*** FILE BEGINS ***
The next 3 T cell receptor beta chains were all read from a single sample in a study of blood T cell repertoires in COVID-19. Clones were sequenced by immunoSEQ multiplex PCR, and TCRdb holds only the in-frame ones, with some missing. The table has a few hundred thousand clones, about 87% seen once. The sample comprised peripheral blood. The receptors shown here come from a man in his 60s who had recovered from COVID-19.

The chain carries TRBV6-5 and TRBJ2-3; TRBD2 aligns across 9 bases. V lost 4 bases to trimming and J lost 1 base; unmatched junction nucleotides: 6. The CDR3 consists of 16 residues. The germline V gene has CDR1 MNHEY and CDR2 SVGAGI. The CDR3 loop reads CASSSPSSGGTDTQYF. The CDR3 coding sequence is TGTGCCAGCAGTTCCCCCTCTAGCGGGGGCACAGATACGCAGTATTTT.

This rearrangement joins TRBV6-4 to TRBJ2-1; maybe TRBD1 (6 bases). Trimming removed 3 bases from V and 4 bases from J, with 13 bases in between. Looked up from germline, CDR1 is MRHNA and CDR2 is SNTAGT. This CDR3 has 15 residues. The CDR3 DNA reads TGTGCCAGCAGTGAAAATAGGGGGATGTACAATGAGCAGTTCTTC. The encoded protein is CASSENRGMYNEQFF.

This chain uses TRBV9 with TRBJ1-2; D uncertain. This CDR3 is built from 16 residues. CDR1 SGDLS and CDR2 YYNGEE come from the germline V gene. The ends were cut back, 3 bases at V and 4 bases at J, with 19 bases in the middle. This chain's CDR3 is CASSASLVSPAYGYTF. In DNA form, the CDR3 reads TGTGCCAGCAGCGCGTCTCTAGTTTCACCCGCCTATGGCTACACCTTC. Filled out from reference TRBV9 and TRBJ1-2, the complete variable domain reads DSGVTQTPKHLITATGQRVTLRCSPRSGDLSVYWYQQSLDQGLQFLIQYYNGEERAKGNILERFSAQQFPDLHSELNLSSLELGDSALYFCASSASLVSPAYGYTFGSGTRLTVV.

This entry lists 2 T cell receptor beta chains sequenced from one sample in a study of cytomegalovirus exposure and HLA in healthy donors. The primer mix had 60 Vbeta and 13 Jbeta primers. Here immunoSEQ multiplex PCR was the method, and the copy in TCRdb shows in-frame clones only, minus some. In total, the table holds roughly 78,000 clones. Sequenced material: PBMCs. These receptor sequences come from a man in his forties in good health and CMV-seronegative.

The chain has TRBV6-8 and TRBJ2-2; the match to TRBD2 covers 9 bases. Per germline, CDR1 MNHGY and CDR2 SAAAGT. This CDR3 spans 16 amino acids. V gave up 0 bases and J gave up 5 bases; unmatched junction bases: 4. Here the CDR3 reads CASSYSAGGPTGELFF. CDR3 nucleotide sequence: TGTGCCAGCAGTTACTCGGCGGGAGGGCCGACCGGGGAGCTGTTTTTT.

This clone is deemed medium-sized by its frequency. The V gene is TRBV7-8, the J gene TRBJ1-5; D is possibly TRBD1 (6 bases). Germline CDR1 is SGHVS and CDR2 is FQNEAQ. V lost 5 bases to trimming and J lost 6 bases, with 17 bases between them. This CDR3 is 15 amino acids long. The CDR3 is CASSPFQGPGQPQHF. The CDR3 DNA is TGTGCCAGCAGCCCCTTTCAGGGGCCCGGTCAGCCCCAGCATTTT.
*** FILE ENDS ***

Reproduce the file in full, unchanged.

The next 3 T cell receptor beta chains were all read from a single sample in a study of blood T cell repertoires in COVID-19. Clones were sequenced by immunoSEQ multiplex PCR, and TCRdb holds only the in-frame ones, with some missing. The table has a few hundred thousand clones, about 87% seen once. The sample comprised peripheral blood. The receptors shown here come from a man in his 60s who had recovered from COVID-19.

The chain carries TRBV6-5 and TRBJ2-3; TRBD2 aligns across 9 bases. V lost 4 bases to trimming and J lost 1 base; unmatched junction nucleotides: 6. The CDR3 consists of 16 residues. The germline V gene has CDR1 MNHEY and CDR2 SVGAGI. The CDR3 loop reads CASSSPSSGGTDTQYF. The CDR3 coding sequence is TGTGCCAGCAGTTCCCCCTCTAGCGGGGGCACAGATACGCAGTATTTT.

This rearrangement joins TRBV6-4 to TRBJ2-1; maybe TRBD1 (6 bases). Trimming removed 3 bases from V and 4 bases from J, with 13 bases in between. Looked up from germline, CDR1 is MRHNA and CDR2 is SNTAGT. This CDR3 has 15 residues. The CDR3 DNA reads TGTGCCAGCAGTGAAAATAGGGGGATGTACAATGAGCAGTTCTTC. The encoded protein is CASSENRGMYNEQFF.

This chain uses TRBV9 with TRBJ1-2; D uncertain. This CDR3 is built from 16 residues. CDR1 SGDLS and CDR2 YYNGEE come from the germline V gene. The ends were cut back, 3 bases at V and 4 bases at J, with 19 bases in the middle. This chain's CDR3 is CASSASLVSPAYGYTF. In DNA form, the CDR3 reads TGTGCCAGCAGCGCGTCTCTAGTTTCACCCGCCTATGGCTACACCTTC. Filled out from reference TRBV9 and TRBJ1-2, the complete variable domain reads DSGVTQTPKHLITATGQRVTLRCSPRSGDLSVYWYQQSLDQGLQFLIQYYNGEERAKGNILERFSAQQFPDLHSELNLSSLELGDSALYFCASSASLVSPAYGYTFGSGTRLTVV.

This entry lists 2 T cell receptor beta chains sequenced from one sample in a study of cytomegalovirus exposure and HLA in healthy donors. The primer mix had 60 Vbeta and 13 Jbeta primers. Here immunoSEQ multiplex PCR was the method, and the copy in TCRdb shows in-frame clones only, minus some. In total, the table holds roughly 78,000 clones. Sequenced material: PBMCs. These receptor sequences come from a man in his forties in good health and CMV-seronegative.

The chain has TRBV6-8 and TRBJ2-2; the match to TRBD2 covers 9 bases. Per germline, CDR1 MNHGY and CDR2 SAAAGT. This CDR3 spans 16 amino acids. V gave up 0 bases and J gave up 5 bases; unmatched junction bases: 4. Here the CDR3 reads CASSYSAGGPTGELFF. CDR3 nucleotide sequence: TGTGCCAGCAGTTACTCGGCGGGAGGGCCGACCGGGGAGCTGTTTTTT.

This clone is deemed medium-sized by its frequency. The V gene is TRBV7-8, the J gene TRBJ1-5; D is possibly TRBD1 (6 bases). Germline CDR1 is SGHVS and CDR2 is FQNEAQ. V lost 5 bases to trimming and J lost 6 bases, with 17 bases between them. This CDR3 is 15 amino acids long. The CDR3 is CASSPFQGPGQPQHF. The CDR3 DNA is TGTGCCAGCAGCCCCTTTCAGGGGCCCGGTCAGCCCCAGCATTTT.